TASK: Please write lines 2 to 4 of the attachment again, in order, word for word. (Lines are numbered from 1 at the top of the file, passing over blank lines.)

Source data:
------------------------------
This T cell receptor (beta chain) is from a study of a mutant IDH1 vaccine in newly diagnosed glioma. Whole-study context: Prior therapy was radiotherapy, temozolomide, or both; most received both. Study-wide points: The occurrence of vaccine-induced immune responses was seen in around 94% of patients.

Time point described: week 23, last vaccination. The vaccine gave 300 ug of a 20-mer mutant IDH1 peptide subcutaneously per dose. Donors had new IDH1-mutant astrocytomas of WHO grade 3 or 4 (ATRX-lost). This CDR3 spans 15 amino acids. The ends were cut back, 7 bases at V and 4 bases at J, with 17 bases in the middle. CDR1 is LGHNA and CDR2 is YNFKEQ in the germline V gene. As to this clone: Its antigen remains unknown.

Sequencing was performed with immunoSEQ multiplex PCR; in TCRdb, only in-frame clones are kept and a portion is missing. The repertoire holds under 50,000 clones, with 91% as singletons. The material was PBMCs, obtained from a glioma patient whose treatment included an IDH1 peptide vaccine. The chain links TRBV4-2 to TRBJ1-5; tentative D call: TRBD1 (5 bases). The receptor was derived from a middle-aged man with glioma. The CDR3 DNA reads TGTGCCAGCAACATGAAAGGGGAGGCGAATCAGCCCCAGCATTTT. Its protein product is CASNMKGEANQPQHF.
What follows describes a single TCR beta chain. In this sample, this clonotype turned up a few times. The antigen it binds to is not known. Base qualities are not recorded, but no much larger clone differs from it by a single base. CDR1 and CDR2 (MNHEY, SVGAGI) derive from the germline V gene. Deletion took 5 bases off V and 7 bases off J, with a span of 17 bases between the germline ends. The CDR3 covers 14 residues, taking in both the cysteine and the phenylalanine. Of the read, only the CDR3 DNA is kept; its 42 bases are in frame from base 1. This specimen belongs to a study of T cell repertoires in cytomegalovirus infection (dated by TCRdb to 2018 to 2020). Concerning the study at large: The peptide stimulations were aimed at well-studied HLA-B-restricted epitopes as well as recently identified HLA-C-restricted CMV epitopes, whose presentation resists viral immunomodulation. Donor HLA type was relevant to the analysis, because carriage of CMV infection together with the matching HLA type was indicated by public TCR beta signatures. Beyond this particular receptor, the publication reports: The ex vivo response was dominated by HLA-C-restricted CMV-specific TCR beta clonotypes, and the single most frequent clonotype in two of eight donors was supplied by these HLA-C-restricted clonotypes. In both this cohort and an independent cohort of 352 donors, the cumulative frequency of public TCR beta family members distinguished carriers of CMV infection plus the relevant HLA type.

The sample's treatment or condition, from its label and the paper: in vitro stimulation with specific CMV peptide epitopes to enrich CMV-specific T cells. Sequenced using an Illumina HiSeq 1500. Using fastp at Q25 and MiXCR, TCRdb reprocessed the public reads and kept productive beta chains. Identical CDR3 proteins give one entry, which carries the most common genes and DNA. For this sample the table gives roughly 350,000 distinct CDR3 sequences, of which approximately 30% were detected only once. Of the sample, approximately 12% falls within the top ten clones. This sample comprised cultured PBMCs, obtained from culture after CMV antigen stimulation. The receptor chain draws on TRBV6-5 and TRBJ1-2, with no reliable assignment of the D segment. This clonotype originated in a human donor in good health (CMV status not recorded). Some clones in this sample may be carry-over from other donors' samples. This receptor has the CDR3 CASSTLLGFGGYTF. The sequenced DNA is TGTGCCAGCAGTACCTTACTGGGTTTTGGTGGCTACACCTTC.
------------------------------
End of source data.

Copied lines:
Time point described: week 23, last vaccination. The vaccine gave 300 ug of a 20-mer mutant IDH1 peptide subcutaneously per dose. Donors had new IDH1-mutant astrocytomas of WHO grade 3 or 4 (ATRX-lost). This CDR3 spans 15 amino acids. The ends were cut back, 7 bases at V and 4 bases at J, with 17 bases in the middle. CDR1 is LGHNA and CDR2 is YNFKEQ in the germline V gene. As to this clone: Its antigen remains unknown.

Sequencing was performed with immunoSEQ multiplex PCR; in TCRdb, only in-frame clones are kept and a portion is missing. The repertoire holds under 50,000 clones, with 91% as singletons. The material was PBMCs, obtained from a glioma patient whose treatment included an IDH1 peptide vaccine. The chain links TRBV4-2 to TRBJ1-5; tentative D call: TRBD1 (5 bases). The receptor was derived from a middle-aged man with glioma. The CDR3 DNA reads TGTGCCAGCAACATGAAAGGGGAGGCGAATCAGCCCCAGCATTTT. Its protein product is CASNMKGEANQPQHF.
What follows describes a single TCR beta chain. In this sample, this clonotype turned up a few times. The antigen it binds to is not known. Base qualities are not recorded, but no much larger clone differs from it by a single base. CDR1 and CDR2 (MNHEY, SVGAGI) derive from the germline V gene. Deletion took 5 bases off V and 7 bases off J, with a span of 17 bases between the germline ends. The CDR3 covers 14 residues, taking in both the cysteine and the phenylalanine. Of the read, only the CDR3 DNA is kept; its 42 bases are in frame from base 1. This specimen belongs to a study of T cell repertoires in cytomegalovirus infection (dated by TCRdb to 2018 to 2020). Concerning the study at large: The peptide stimulations were aimed at well-studied HLA-B-restricted epitopes as well as recently identified HLA-C-restricted CMV epitopes, whose presentation resists viral immunomodulation. Donor HLA type was relevant to the analysis, because carriage of CMV infection together with the matching HLA type was indicated by public TCR beta signatures. Beyond this particular receptor, the publication reports: The ex vivo response was dominated by HLA-C-restricted CMV-specific TCR beta clonotypes, and the single most frequent clonotype in two of eight donors was supplied by these HLA-C-restricted clonotypes. In both this cohort and an independent cohort of 352 donors, the cumulative frequency of public TCR beta family members distinguished carriers of CMV infection plus the relevant HLA type.